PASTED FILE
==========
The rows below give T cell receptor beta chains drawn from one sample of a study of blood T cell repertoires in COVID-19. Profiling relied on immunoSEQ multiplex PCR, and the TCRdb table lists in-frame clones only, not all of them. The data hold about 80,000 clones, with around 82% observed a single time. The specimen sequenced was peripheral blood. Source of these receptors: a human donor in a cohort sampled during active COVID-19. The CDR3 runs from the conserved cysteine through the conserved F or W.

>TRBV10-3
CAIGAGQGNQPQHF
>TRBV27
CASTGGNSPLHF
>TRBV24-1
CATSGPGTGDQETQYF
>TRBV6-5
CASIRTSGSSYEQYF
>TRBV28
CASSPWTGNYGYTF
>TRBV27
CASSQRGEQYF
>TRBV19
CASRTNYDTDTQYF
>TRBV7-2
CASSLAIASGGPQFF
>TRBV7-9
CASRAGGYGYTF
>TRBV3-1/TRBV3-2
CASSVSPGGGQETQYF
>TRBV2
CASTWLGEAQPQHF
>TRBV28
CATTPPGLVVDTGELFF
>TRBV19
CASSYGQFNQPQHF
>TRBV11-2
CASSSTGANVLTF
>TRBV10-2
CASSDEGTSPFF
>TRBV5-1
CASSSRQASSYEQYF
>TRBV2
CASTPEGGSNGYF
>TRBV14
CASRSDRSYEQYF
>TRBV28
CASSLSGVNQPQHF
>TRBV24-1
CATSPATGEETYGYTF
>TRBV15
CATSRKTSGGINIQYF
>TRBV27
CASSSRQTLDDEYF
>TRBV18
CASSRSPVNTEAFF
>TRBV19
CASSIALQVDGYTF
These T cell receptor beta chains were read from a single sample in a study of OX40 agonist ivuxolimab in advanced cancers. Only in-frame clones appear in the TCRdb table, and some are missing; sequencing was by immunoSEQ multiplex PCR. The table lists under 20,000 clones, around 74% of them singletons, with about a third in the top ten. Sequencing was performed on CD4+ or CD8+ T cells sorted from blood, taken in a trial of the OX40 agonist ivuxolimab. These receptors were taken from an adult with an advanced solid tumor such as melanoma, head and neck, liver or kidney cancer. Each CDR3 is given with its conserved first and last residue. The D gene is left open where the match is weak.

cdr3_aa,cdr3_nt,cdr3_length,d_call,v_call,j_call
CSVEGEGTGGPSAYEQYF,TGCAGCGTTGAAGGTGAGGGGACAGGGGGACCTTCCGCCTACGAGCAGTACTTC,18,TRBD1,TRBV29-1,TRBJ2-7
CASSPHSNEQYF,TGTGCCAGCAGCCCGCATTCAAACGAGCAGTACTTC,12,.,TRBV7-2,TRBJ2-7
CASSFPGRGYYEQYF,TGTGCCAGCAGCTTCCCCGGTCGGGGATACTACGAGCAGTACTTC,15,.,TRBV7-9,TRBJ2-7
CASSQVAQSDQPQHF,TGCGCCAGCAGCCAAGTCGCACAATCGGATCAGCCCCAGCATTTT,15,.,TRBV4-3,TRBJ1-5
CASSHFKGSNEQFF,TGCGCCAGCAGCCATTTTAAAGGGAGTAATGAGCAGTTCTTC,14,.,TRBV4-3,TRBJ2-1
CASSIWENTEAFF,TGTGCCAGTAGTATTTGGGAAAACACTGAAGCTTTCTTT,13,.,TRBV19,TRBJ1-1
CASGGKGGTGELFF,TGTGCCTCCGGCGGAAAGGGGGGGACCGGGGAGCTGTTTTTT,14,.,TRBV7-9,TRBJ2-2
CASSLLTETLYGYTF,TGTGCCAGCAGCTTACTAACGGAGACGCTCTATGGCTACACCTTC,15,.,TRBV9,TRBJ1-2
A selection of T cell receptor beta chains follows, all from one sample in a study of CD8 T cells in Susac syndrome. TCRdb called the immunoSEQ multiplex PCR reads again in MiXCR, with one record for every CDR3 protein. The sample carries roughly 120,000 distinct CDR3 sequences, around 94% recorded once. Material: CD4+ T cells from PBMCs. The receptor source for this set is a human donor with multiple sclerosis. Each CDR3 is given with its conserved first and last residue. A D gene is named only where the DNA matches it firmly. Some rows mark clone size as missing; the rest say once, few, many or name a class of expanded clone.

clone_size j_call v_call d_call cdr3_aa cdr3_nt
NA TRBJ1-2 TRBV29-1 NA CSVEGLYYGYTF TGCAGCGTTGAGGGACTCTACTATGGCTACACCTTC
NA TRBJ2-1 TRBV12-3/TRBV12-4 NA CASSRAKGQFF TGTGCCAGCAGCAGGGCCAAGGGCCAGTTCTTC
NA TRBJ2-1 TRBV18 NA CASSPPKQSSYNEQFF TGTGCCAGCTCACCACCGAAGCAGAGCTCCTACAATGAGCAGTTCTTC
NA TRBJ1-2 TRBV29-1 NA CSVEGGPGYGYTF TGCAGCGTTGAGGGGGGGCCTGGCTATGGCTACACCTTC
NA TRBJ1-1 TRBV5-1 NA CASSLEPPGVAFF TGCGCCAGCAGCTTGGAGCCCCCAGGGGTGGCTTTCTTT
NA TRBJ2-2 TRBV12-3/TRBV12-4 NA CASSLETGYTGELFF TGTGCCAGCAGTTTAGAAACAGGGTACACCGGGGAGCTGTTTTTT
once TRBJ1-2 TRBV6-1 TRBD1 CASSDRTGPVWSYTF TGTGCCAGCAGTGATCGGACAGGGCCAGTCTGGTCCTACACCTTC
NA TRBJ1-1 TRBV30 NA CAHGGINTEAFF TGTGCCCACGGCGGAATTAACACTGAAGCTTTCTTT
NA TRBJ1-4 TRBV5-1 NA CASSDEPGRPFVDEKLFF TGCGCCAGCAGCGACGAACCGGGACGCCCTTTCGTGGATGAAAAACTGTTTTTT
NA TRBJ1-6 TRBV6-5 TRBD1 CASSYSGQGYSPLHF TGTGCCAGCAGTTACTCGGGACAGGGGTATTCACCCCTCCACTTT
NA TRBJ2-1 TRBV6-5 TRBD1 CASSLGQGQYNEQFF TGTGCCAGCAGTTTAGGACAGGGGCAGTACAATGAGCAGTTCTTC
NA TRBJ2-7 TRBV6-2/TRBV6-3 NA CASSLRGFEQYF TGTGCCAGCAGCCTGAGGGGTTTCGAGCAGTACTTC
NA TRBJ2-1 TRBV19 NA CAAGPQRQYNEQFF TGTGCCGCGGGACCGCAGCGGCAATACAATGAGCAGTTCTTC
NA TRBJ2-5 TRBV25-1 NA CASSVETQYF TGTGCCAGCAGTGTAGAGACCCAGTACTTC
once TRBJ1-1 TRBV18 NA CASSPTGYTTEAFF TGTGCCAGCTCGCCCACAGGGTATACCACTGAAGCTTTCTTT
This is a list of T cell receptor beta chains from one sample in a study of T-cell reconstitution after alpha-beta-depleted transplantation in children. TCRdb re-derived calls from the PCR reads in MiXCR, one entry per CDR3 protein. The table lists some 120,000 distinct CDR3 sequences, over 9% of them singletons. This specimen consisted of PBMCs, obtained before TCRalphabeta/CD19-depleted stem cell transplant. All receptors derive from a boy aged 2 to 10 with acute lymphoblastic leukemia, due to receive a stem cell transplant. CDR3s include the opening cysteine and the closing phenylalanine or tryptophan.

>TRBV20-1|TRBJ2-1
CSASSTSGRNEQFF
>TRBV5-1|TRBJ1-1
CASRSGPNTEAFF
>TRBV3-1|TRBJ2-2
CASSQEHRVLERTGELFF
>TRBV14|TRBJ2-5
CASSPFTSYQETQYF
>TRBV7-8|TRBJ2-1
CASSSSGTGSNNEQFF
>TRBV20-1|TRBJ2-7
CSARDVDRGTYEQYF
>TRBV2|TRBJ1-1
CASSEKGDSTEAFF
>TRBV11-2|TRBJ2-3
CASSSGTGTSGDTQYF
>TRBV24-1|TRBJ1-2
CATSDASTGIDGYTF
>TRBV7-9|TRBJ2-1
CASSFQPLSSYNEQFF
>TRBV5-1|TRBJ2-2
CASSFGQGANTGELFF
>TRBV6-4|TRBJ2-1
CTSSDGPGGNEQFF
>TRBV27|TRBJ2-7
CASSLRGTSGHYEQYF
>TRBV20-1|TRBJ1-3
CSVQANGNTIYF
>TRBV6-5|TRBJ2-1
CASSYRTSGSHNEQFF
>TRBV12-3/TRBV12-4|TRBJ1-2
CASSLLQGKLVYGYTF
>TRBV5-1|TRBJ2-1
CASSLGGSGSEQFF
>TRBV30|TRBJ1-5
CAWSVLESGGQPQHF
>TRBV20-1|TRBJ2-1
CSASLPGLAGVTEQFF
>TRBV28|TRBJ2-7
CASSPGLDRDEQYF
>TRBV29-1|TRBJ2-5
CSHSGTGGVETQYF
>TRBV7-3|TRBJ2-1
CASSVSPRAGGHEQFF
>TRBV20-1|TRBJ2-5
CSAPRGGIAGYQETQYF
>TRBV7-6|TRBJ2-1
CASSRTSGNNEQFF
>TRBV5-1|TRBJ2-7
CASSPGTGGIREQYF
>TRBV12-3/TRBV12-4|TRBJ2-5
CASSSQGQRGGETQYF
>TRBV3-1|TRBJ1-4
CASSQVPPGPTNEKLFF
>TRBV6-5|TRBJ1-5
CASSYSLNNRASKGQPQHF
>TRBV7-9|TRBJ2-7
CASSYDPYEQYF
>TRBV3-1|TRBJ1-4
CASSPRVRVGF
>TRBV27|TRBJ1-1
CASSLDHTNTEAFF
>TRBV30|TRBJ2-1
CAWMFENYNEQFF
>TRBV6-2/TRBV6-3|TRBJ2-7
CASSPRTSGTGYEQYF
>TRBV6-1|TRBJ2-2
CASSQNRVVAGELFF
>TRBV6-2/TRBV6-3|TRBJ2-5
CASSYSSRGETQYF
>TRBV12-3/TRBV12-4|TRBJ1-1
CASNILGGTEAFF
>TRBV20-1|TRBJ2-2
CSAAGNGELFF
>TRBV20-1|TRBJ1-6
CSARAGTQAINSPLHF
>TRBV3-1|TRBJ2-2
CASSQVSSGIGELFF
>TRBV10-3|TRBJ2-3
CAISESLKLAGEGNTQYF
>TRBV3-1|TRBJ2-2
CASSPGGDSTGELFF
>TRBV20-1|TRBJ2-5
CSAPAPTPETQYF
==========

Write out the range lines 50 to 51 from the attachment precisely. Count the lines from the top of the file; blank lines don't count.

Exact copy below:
These T cell receptor beta chains were read from a single sample in a study of OX40 agonist ivuxolimab in advanced cancers. Only in-frame clones appear in the TCRdb table, and some are missing; sequencing was by immunoSEQ multiplex PCR. The table lists under 20,000 clones, around 74% of them singletons, with about a third in the top ten. Sequencing was performed on CD4+ or CD8+ T cells sorted from blood, taken in a trial of the OX40 agonist ivuxolimab. These receptors were taken from an adult with an advanced solid tumor such as melanoma, head and neck, liver or kidney cancer. Each CDR3 is given with its conserved first and last residue. The D gene is left open where the match is weak.

cdr3_aa,cdr3_nt,cdr3_length,d_call,v_call,j_call